D-DAD centres in Kerala free 232 children from digital addiction

The Kerala Police established D-DAD centres one-and-a-half years ago, in response to the rising concerns over digital addiction among children.
Representative image
Representative image

KOCHI: Asha (name changed), a teenager from Kochi, used to spend countless hours on social media platforms like Facebook and Instagram. Her parents trusted her completely and never monitored her internet usage. It wasn’t until her academic performance and social interactions began to suffer that they realised the severity of the situation. Upon consulting a psychiatrist, they discovered that Asha was struggling with digital addiction as well as physical discomfort like eye strain due to excessive screen time.

A few months on, Asha has now recovered from digital addiction, thanks to the Digital De-Addiction Centre (D-DAD) in Kochi operated by state police, which changed her life for good through counselling and other interventions. Asha’s case, though concerning, is not as serious as that of many of her peers, who got involved in crimes and even ended their life due to excess internet usage.

The Kerala Police established D-DAD centres one-and-a-half years ago, in response to the rising concerns over digital addiction among children. They have successfully counselled and rehabilitated 232 children, helping them return to a balanced life. The centres employ psychologists, counsellors, and are equipped with child-friendly tools. Their approach includes interactive education, device-free retreats, and scientifically supported diversion techniques.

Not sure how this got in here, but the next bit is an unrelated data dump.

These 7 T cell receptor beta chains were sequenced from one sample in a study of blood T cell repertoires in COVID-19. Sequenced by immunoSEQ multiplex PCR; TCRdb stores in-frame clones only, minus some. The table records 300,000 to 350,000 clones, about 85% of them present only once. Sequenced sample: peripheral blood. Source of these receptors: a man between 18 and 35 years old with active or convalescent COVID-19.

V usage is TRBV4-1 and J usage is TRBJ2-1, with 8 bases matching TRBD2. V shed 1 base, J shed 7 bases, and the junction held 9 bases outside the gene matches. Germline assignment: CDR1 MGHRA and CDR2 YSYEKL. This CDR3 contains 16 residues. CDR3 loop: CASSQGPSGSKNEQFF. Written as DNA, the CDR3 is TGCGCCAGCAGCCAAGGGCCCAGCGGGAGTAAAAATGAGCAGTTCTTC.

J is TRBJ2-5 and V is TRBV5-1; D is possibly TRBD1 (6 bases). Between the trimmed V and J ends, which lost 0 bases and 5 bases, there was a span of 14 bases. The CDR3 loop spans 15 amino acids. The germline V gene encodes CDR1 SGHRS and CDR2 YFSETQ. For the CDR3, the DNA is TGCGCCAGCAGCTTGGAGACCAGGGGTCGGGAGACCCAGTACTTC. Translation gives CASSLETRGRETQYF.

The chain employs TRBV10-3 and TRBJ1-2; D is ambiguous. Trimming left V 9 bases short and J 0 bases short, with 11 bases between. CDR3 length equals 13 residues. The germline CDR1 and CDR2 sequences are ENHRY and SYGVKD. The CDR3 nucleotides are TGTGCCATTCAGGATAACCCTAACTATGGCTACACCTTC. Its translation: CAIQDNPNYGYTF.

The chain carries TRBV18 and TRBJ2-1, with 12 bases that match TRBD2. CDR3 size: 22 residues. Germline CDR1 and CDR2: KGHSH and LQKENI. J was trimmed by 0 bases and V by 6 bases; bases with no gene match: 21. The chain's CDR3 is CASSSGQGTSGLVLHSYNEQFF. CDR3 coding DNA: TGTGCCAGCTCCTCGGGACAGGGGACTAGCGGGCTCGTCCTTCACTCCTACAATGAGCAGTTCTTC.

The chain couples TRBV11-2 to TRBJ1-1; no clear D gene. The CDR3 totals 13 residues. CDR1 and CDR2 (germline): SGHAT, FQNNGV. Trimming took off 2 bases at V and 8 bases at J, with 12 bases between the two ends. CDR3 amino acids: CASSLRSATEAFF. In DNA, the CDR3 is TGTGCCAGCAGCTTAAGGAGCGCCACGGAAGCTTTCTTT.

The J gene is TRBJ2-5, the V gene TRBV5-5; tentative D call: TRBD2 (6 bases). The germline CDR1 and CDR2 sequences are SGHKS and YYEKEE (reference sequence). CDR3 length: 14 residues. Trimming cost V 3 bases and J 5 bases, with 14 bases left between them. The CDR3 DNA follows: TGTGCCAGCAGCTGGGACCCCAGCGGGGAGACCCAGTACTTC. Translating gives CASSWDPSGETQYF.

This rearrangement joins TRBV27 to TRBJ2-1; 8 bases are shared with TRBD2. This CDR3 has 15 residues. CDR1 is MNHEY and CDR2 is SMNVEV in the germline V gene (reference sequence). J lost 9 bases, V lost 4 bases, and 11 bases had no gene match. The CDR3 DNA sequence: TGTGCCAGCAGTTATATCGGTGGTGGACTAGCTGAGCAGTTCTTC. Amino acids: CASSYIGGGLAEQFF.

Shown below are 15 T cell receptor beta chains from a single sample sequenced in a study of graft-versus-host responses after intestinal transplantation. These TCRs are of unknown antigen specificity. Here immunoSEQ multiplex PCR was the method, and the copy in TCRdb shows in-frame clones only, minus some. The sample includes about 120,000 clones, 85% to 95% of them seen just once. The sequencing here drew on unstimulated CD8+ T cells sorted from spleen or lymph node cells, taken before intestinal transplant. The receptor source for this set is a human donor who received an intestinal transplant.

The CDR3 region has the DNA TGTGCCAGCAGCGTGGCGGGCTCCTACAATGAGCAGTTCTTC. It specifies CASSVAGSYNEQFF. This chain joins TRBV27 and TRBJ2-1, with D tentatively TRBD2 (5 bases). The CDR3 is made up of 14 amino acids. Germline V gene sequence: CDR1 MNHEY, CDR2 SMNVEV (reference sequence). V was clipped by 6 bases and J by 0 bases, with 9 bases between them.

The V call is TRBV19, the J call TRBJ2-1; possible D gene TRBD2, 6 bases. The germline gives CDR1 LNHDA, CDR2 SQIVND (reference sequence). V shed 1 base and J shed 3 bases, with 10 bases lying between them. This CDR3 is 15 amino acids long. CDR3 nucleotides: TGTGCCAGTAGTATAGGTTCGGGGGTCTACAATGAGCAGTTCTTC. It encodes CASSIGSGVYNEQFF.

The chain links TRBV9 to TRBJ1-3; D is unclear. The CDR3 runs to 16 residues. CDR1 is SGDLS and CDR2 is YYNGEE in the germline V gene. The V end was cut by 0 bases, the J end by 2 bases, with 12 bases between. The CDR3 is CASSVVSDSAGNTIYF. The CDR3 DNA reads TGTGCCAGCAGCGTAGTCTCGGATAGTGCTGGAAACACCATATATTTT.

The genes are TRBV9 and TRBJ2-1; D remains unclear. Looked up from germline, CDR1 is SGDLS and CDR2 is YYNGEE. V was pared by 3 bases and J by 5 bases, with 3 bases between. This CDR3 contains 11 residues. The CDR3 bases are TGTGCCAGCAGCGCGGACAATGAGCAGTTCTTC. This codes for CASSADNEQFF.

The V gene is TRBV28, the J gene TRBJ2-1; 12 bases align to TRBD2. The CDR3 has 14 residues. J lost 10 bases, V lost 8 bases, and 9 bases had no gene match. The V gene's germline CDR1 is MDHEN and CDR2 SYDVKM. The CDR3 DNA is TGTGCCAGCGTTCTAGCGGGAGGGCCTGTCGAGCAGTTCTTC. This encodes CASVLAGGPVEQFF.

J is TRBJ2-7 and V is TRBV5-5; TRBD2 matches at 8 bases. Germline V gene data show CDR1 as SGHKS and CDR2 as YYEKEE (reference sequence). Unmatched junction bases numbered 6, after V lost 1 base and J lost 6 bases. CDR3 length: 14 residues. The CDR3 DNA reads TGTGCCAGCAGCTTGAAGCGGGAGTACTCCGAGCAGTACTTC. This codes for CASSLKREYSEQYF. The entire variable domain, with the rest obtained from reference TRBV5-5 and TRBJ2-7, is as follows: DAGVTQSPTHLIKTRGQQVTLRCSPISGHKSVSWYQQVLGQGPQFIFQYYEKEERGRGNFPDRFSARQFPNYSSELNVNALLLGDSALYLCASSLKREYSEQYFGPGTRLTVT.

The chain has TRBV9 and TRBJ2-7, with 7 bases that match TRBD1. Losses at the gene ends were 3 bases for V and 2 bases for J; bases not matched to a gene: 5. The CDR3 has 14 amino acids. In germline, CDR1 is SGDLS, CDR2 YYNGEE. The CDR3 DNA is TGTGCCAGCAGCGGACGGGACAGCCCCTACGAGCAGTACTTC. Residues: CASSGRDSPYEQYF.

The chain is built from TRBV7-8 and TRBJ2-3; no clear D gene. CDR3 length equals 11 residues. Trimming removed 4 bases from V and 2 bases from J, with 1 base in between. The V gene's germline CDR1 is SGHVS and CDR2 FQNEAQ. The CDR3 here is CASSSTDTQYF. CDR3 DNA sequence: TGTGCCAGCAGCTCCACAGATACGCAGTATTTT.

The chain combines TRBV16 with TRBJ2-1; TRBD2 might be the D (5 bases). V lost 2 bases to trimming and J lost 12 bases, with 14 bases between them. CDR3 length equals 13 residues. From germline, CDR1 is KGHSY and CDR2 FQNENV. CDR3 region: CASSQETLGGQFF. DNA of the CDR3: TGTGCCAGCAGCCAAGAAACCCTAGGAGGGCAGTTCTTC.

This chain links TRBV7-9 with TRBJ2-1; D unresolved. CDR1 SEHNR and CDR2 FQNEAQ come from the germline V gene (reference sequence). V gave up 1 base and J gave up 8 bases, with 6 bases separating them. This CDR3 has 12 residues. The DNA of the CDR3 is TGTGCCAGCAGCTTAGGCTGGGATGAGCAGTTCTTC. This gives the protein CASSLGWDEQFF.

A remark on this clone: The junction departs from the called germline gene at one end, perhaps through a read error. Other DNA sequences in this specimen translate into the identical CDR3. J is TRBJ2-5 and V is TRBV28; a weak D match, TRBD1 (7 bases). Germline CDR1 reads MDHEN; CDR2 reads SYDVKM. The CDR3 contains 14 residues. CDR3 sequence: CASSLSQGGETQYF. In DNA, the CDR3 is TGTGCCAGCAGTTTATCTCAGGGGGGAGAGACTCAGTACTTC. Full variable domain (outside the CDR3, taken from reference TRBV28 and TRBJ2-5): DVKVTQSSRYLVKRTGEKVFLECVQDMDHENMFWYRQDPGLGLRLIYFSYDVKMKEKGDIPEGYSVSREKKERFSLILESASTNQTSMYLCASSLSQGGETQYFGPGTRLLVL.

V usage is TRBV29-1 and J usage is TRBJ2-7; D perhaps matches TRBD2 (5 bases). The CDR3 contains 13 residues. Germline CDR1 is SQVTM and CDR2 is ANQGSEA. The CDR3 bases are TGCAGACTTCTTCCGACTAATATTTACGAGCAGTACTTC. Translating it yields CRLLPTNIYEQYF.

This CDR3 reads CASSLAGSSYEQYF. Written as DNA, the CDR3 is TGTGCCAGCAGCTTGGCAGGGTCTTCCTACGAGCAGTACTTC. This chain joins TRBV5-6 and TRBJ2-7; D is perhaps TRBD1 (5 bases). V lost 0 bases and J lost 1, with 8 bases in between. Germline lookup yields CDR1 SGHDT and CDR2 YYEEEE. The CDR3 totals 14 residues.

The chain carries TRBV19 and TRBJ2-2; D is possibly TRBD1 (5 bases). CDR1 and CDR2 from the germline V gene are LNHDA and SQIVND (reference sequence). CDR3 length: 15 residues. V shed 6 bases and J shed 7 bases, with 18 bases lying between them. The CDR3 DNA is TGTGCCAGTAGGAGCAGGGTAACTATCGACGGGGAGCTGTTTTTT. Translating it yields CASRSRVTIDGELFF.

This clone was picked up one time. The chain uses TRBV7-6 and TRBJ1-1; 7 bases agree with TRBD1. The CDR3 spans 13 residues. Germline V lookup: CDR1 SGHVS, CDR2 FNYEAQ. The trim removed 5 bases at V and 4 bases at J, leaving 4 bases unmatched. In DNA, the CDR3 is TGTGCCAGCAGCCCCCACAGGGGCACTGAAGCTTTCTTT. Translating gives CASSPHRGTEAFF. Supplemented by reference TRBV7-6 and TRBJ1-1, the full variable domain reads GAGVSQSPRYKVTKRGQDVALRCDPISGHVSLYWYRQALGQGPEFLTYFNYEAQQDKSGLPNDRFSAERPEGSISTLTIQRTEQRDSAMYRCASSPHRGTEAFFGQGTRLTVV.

Six D-DAD centres are operational, one each in Thiruvananthapuram, Kollam, Ernakulam, Thrissur, Kozhikode, and Kannur. Currently, 86 children are receiving counselling from experts at these centres. According to officials, parents of children from the age of 10 have approached D-DAD centres seeking help.

Police plan to start more D-DAD centres

ADGP Manoj Abraham, who oversees the centres, expressed optimism about the programme’s expansion. “After assessing their success and identifying areas for improvement, we plan to open these centres in all districts in the state,” said Manoj Abraham. Besides behavioural issues, digital addiction can lead young people to various illegal activities.

According to the data from the home department, legal action has been taken against 19 children, classifying them as Children in Conflict with the Law (CCL), for involvement in illegal activities such as sexual exploitation and drug trade, all of which were driven by digital addiction.

Between 2021 and May 31, 2024, as many as 24 children died by suicide in the state due to addiction to mobile phones or the internet.

Dr C J John, a Kochi-based psychiatrist, said digital addiction among youth is on the rise in our increasingly digital world. “In addition to digital detox centres, we need to cultivate a healthy digital culture. This should be promoted in schools and homes,” he said.

“With no proper digital culture at homes, even adults are getting hooked to devices addiction,” he said.

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